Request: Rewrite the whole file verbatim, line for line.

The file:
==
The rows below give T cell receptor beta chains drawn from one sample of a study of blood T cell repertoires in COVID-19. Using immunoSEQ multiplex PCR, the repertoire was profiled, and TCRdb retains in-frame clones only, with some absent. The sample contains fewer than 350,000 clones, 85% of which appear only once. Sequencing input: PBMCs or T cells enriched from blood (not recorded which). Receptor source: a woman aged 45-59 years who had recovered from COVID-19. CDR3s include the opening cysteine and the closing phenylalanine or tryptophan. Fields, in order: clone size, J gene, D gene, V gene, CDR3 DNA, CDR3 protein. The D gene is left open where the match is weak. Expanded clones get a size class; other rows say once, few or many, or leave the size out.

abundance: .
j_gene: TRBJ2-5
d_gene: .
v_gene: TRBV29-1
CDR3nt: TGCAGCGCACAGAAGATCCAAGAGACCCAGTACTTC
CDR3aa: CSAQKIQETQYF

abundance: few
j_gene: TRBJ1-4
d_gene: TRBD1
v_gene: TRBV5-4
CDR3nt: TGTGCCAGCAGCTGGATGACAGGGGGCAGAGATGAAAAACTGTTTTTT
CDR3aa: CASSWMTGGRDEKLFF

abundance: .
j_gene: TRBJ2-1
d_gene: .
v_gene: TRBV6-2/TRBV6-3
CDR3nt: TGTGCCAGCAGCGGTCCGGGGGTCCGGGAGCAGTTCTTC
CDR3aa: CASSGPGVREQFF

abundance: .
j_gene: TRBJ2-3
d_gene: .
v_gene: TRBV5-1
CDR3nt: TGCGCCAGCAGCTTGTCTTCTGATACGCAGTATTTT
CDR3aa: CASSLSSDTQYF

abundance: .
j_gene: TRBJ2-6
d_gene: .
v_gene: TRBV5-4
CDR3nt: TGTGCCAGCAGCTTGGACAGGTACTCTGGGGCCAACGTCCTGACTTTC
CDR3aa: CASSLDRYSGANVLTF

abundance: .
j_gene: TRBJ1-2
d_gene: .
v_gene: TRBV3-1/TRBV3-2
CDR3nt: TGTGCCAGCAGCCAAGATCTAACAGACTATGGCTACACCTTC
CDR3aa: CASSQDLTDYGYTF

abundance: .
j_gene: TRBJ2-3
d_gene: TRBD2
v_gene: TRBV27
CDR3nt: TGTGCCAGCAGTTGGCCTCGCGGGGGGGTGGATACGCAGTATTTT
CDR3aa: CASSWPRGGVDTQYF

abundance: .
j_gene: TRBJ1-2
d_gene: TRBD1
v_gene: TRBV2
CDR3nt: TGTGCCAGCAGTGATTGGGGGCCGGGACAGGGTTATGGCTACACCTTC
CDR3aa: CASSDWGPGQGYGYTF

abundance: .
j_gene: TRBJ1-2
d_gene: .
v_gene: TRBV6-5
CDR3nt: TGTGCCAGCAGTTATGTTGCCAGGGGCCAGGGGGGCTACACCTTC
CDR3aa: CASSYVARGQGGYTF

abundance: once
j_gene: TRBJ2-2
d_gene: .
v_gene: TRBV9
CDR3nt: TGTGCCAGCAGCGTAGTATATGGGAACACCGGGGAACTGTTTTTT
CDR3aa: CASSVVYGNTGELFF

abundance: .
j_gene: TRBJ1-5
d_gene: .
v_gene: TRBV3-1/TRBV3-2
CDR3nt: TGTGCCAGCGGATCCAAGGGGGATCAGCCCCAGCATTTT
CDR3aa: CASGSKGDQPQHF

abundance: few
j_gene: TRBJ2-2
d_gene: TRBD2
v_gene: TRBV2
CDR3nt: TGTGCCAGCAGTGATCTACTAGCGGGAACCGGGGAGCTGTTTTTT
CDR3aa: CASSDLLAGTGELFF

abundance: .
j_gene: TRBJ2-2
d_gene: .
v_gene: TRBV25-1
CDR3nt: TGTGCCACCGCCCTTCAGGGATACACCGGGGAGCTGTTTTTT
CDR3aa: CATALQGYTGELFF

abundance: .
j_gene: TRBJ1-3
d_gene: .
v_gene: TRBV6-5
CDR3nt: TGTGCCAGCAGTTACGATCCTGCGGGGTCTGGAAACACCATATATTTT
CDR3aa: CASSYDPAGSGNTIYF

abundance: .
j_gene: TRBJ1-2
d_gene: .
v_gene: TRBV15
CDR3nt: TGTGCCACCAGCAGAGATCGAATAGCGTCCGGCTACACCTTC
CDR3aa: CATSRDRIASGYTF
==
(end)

The rows below give T cell receptor beta chains drawn from one sample of a study of blood T cell repertoires in COVID-19. Using immunoSEQ multiplex PCR, the repertoire was profiled, and TCRdb retains in-frame clones only, with some absent. The sample contains fewer than 350,000 clones, 85% of which appear only once. Sequencing input: PBMCs or T cells enriched from blood (not recorded which). Receptor source: a woman aged 45-59 years who had recovered from COVID-19. CDR3s include the opening cysteine and the closing phenylalanine or tryptophan. Fields, in order: clone size, J gene, D gene, V gene, CDR3 DNA, CDR3 protein. The D gene is left open where the match is weak. Expanded clones get a size class; other rows say once, few or many, or leave the size out.

abundance: .
j_gene: TRBJ2-5
d_gene: .
v_gene: TRBV29-1
CDR3nt: TGCAGCGCACAGAAGATCCAAGAGACCCAGTACTTC
CDR3aa: CSAQKIQETQYF

abundance: few
j_gene: TRBJ1-4
d_gene: TRBD1
v_gene: TRBV5-4
CDR3nt: TGTGCCAGCAGCTGGATGACAGGGGGCAGAGATGAAAAACTGTTTTTT
CDR3aa: CASSWMTGGRDEKLFF

abundance: .
j_gene: TRBJ2-1
d_gene: .
v_gene: TRBV6-2/TRBV6-3
CDR3nt: TGTGCCAGCAGCGGTCCGGGGGTCCGGGAGCAGTTCTTC
CDR3aa: CASSGPGVREQFF

abundance: .
j_gene: TRBJ2-3
d_gene: .
v_gene: TRBV5-1
CDR3nt: TGCGCCAGCAGCTTGTCTTCTGATACGCAGTATTTT
CDR3aa: CASSLSSDTQYF

abundance: .
j_gene: TRBJ2-6
d_gene: .
v_gene: TRBV5-4
CDR3nt: TGTGCCAGCAGCTTGGACAGGTACTCTGGGGCCAACGTCCTGACTTTC
CDR3aa: CASSLDRYSGANVLTF

abundance: .
j_gene: TRBJ1-2
d_gene: .
v_gene: TRBV3-1/TRBV3-2
CDR3nt: TGTGCCAGCAGCCAAGATCTAACAGACTATGGCTACACCTTC
CDR3aa: CASSQDLTDYGYTF

abundance: .
j_gene: TRBJ2-3
d_gene: TRBD2
v_gene: TRBV27
CDR3nt: TGTGCCAGCAGTTGGCCTCGCGGGGGGGTGGATACGCAGTATTTT
CDR3aa: CASSWPRGGVDTQYF

abundance: .
j_gene: TRBJ1-2
d_gene: TRBD1
v_gene: TRBV2
CDR3nt: TGTGCCAGCAGTGATTGGGGGCCGGGACAGGGTTATGGCTACACCTTC
CDR3aa: CASSDWGPGQGYGYTF

abundance: .
j_gene: TRBJ1-2
d_gene: .
v_gene: TRBV6-5
CDR3nt: TGTGCCAGCAGTTATGTTGCCAGGGGCCAGGGGGGCTACACCTTC
CDR3aa: CASSYVARGQGGYTF

abundance: once
j_gene: TRBJ2-2
d_gene: .
v_gene: TRBV9
CDR3nt: TGTGCCAGCAGCGTAGTATATGGGAACACCGGGGAACTGTTTTTT
CDR3aa: CASSVVYGNTGELFF

abundance: .
j_gene: TRBJ1-5
d_gene: .
v_gene: TRBV3-1/TRBV3-2
CDR3nt: TGTGCCAGCGGATCCAAGGGGGATCAGCCCCAGCATTTT
CDR3aa: CASGSKGDQPQHF

abundance: few
j_gene: TRBJ2-2
d_gene: TRBD2
v_gene: TRBV2
CDR3nt: TGTGCCAGCAGTGATCTACTAGCGGGAACCGGGGAGCTGTTTTTT
CDR3aa: CASSDLLAGTGELFF

abundance: .
j_gene: TRBJ2-2
d_gene: .
v_gene: TRBV25-1
CDR3nt: TGTGCCACCGCCCTTCAGGGATACACCGGGGAGCTGTTTTTT
CDR3aa: CATALQGYTGELFF

abundance: .
j_gene: TRBJ1-3
d_gene: .
v_gene: TRBV6-5
CDR3nt: TGTGCCAGCAGTTACGATCCTGCGGGGTCTGGAAACACCATATATTTT
CDR3aa: CASSYDPAGSGNTIYF

abundance: .
j_gene: TRBJ1-2
d_gene: .
v_gene: TRBV15
CDR3nt: TGTGCCACCAGCAGAGATCGAATAGCGTCCGGCTACACCTTC
CDR3aa: CATSRDRIASGYTF